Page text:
Image: A Chinese national flag flutters outside the headquarters of the People’s Bank of China, the Chinese central bank, in Beijing, April 3, 2014. REUTERS/Petar Kujundzic
By Pete Sweeney
BEIJING/SHANGHAI (Reuters) – China’s central bank resumed its easing cycle on Monday, injecting an estimated $100 billion worth of long-term cash into the economy to cushion the pain from job layoffs and bankruptcies in industries plagued by overcapacity.
The People’s Bank of China (PBOC) said on its website it was cutting the reserve requirement ratio, or the amount of cash that banks must hold as reserves, by 50 basis points, taking the ratio to 17 percent for the biggest lenders.
The cut came just days after China used its role as host of the Group of 20 (G20) to reassure trading partners that it did not intend to further devalue the yuan, after a surprise 2 percent devaluation last August threw markets into a spin.
The PBOC’s announcement also comes shortly before the annual meeting of China’s parliament, which must try to engineer a huge economic shift toward services and consumption and away from basic manufacturing, while also keeping growth stable.
The move was a surprise to some observers, given that the PBOC had previously said it would rely more on daily injections of short-term money to keep cash flowing, rather than the long-term addition of funds from an RRR cut.
The cut is effective from March 1, and it comes after signs of increasing tightness in the money market last week, despite repeated daily injections through open market operations, including a 230 billion yuan injection on Monday morning.
“This reflects the central bank is keen to ease liquidity in the China banking sector,” wrote Iris Pang, an economist at Natixis in Hong Kong. She said the move would release 689 billion yuan ($105 billion) for fresh lending; economists at ANZ bank put that figure at about 650 billion yuan.
Some of that lending could help struggling industries meet the costs of restructuring.
Economists said the cut suggested regulators were less worried that moves needed to pump more money into a struggling economy would hammer the yuan exchange rate, and by extension accelerate the rate of capital outflows.
Falls in the yuan and a flood of money out of China at the end of last year unnerved global financial markets and prompted China to take steps to stabilize the yuan in on- and offshore markets.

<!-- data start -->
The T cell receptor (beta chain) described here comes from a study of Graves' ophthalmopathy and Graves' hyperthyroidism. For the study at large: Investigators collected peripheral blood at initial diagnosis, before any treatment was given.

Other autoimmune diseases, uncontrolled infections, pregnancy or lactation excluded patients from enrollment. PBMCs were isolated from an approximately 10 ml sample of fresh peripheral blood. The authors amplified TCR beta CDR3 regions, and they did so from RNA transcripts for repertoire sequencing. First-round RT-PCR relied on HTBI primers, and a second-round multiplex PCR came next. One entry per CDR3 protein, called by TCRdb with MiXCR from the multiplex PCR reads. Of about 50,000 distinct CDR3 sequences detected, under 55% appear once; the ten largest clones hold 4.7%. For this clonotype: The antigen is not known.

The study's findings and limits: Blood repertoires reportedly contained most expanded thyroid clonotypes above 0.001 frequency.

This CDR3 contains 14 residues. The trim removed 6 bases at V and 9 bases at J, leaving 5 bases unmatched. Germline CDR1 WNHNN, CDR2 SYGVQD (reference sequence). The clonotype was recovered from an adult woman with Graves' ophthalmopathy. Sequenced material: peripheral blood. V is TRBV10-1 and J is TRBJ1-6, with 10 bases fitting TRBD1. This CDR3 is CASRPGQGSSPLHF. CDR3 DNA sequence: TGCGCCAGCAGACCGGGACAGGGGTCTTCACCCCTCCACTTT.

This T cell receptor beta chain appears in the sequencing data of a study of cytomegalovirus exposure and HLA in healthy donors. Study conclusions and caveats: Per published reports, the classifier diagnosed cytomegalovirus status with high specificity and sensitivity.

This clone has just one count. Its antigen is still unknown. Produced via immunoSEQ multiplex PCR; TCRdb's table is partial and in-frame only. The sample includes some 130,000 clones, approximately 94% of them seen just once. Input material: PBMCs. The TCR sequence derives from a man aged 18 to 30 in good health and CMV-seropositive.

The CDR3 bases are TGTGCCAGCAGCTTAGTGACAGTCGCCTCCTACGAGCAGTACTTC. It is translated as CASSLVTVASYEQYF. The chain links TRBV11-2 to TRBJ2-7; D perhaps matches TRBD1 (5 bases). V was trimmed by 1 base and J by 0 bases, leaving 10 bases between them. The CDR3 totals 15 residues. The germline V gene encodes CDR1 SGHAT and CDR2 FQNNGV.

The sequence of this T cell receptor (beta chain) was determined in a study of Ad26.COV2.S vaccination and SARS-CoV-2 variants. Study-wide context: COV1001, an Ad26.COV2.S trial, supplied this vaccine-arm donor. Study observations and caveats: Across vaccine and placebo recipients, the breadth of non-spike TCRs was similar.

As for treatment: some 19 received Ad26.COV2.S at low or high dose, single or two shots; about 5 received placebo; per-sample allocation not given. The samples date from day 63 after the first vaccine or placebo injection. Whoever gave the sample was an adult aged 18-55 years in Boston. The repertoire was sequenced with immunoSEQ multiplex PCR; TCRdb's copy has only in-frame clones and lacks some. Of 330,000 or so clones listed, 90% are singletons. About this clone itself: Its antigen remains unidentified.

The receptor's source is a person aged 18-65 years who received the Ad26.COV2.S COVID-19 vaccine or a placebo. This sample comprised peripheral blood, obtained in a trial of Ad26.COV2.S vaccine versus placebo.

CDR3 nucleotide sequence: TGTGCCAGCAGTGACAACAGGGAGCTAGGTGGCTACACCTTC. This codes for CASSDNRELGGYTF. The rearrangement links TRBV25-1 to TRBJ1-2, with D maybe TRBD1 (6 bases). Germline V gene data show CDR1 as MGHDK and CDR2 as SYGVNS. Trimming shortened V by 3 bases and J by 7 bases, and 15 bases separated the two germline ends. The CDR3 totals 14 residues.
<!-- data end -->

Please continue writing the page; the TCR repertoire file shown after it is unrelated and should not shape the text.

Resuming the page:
There is a broad consensus among private sector economists that the currency will fall further as China’s economy slows, but more doubt about whether it can control that process without imposing outright capital controls.
A number of economists said Monday’s move suggested Beijing might be returning to the path of easing policy and the currency steadily. Both offshore and onshore rates for the yuan fell around 0.2 percent to just over 6.55 per dollar on Monday and are now down around 1 percent since the end of the Lunar New Year holiday in mid-February.
“Previously the PBOC had stated it was worried that further RRR cuts would undermine the yuan,” said Mark Williams at Capital Economics in London.
“So this shows that either the pressure is not so strong anymore or that they’ve changed their mind following the tighter monitoring of exchange flows we’ve seen recently.”
China last cut the RRR on Oct. 23, when it also reduced interest rates by 25 basis points to rein in financing costs for China’s heavily indebted firms.
The PBOC said the RRR cut would help create an appropriate monetary environment to support a “supply-side reform” project Beijing hopes will put the world’s second-largest economy on a more sustainable growth path.
The problem has been that weak demand at home and abroad, combined with high debt service costs, has punished margins at many Chinese firms, with recent data showing rising negative pressure on wages and job creation.
On Monday, Chinese regulators said they expect 1.8 million workers in the steel and coal sectors will be laid off as a result of structural reforms, but said this should not result in a spike in unemployment.
Beijing had previously announced a 100 billion yuan fund to help retrain laid off workers.
“China’s government is pushing forward the ‘supply-side’ reform and the move needs someone to pay the costs. A loosening monetary environment is what we need,” said Li Huiyong, an economist at Shenyin & Wanguo Securities in Shanghai.
“We believe the central government will keep its loosening policy stance this year to support the economy.”
That tightness in the money market has been blamed for denting sentiment among stock investors, who have embarked on another round of sharp selloffs since last Thursday. [.SS]
Chinese banks, armed with fresh lending quotas, extended a record 2.51 trillion yuan of new loans in January, suggesting Beijing was keeping monetary conditions loose to counter a protracted economic slowdown.
The world second-largest economy grew 6.9 percent in 2015, its slowest pace in 25 years. A spate of soft data points to further weakness at the start of the year as Beijing struggles to cushion the slowdown.
Chinese leaders outlined initiatives after a policy meeting last October, where they’reiterated goal of doubling GDP and incomes between 2010 and 2020 and committed to liberalizing the service sector to foreign investment.
($1 = 6.5535 Chinese yuan renminbi)
(Additional reporting by Kevin Yao, Shao Xiaoyi, Nicholas Heath and Nathaniel Taplin in BEIJING and Patrick Graham in LONDON; Writing by Pete Sweeney; Editing by Mike Collett-White)
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